At the same there have been extraordinary expressions of solidarity outside of Palestine. In London over a hundred thousand people marched over the weekend, and there were impressive demonstrations in many cities around the world. The old canard that critique of the Israeli state is inherently anti-Semitic is still weaponised to defend the murderous repression of the Israeli state. However, with millions of progressives opposing the Israeli state, including rapidly growing numbers of Jewish people, the political costs for uncritical support for the Israeli state by Euro-American governments are being rapidly raised.
Before his election as President Joe Biden was described as one of the “most aggressive and loyal henchmen in Congress”. But now Biden’s support for the Israeli state increasingly places him at odds with his own party, and his political base.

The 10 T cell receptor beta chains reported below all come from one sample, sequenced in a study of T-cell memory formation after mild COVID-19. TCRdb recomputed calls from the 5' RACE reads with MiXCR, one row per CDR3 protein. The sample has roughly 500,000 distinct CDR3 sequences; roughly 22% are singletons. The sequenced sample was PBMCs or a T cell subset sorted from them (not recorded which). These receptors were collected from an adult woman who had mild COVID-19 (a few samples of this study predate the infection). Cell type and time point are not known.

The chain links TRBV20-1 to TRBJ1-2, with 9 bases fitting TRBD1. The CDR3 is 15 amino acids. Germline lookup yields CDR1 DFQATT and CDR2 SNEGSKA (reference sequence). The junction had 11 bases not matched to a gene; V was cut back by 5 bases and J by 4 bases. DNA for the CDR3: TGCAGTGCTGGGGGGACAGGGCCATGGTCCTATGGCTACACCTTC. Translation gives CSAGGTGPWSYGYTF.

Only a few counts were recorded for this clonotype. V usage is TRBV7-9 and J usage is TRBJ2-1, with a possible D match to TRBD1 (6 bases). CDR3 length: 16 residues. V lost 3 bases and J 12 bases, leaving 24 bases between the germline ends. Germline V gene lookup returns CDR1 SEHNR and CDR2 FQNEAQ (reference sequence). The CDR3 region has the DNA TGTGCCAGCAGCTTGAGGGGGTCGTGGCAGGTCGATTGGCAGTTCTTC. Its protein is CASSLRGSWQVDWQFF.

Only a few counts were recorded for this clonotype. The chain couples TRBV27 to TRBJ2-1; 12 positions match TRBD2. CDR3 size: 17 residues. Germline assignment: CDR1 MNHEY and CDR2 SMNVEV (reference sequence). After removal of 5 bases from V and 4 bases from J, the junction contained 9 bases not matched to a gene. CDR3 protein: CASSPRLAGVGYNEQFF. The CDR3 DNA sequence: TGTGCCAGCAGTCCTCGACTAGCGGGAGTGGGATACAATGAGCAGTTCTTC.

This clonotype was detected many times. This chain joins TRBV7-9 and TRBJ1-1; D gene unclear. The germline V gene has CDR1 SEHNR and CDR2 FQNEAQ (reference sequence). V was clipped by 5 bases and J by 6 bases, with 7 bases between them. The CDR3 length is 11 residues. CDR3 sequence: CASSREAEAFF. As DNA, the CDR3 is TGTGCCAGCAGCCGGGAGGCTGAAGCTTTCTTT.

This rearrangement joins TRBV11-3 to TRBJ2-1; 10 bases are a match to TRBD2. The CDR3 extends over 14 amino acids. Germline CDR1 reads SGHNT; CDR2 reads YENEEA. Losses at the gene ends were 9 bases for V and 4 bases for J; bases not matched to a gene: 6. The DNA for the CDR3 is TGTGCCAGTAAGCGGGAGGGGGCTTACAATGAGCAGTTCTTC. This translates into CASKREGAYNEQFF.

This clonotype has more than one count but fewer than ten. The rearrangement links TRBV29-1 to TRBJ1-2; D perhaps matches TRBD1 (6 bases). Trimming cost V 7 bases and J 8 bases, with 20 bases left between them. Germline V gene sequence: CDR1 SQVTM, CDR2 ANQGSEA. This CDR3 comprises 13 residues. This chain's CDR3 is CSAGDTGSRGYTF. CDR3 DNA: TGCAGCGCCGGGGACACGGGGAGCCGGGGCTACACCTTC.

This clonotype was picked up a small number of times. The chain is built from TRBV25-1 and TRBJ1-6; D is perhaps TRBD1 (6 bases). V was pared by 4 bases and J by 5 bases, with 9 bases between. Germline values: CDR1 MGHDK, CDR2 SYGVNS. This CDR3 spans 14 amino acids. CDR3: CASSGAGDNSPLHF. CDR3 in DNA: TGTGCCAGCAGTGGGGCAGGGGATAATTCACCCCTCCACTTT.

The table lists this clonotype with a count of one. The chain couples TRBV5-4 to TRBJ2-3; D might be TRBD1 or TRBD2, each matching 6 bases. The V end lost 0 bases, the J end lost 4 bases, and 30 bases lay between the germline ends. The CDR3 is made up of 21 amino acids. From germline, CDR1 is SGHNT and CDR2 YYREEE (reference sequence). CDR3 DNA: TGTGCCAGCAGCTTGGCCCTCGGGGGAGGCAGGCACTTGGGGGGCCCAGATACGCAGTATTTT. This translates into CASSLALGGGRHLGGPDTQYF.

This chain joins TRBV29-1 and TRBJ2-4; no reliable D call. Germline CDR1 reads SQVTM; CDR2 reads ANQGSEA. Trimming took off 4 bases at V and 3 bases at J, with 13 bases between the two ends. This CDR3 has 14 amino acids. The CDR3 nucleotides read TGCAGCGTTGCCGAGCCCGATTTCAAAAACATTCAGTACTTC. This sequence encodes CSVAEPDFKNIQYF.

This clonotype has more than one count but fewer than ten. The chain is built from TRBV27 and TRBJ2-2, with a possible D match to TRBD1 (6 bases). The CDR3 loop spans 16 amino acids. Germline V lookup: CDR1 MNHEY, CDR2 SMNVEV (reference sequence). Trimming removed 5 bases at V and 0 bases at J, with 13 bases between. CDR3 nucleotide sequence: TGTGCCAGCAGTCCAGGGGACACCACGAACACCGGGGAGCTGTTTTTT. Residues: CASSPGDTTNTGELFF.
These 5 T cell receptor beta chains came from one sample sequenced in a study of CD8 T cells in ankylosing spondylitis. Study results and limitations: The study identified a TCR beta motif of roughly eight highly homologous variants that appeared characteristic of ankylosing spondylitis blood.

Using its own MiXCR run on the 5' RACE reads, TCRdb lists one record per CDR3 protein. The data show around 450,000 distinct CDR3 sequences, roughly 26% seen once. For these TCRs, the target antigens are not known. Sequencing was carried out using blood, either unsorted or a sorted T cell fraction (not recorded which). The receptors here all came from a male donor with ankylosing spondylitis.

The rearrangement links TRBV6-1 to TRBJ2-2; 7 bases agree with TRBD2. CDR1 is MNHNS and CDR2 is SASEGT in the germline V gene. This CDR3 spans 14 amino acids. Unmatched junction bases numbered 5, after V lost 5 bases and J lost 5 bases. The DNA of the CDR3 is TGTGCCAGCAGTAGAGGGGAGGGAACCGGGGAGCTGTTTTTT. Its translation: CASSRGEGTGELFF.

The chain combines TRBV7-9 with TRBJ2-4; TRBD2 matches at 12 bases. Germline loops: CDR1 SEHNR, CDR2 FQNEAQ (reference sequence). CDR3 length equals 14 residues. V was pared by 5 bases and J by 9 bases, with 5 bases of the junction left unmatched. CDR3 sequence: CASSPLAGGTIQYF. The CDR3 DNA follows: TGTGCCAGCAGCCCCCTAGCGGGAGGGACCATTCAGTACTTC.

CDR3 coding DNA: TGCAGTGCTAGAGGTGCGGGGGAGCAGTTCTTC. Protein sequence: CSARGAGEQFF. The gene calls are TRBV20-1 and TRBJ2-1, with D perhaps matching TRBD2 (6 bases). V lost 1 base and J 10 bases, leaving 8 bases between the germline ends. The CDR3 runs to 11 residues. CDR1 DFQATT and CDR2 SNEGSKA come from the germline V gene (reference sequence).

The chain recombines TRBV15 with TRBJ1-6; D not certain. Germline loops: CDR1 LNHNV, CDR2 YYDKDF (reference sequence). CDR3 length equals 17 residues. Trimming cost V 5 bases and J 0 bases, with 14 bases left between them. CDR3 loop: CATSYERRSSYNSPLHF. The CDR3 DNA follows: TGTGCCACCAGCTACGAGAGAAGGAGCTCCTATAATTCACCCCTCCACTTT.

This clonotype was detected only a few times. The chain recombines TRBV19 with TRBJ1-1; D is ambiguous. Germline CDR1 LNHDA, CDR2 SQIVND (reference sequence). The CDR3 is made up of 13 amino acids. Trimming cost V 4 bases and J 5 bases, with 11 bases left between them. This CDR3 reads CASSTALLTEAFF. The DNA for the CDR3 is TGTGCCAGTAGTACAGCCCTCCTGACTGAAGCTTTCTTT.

Alexandria Ocasio-Cortez, the rising young star of the Democratic Party, has no hesitation in describing Israel as an apartheid state. At the same time there is growing awareness in the US that technologies of repression developed in Israel are being brought back home to repress poor African-Americans in the inner cities. American police have been trained by the Israeli military, and use Israeli equipment. This led to important solidarity between Black Lives Matter and Palestinian activists. Leading African-American intellectuals like Angela Davis and Robin DG Kelley are in consistent solidarity with the Palestinian struggle.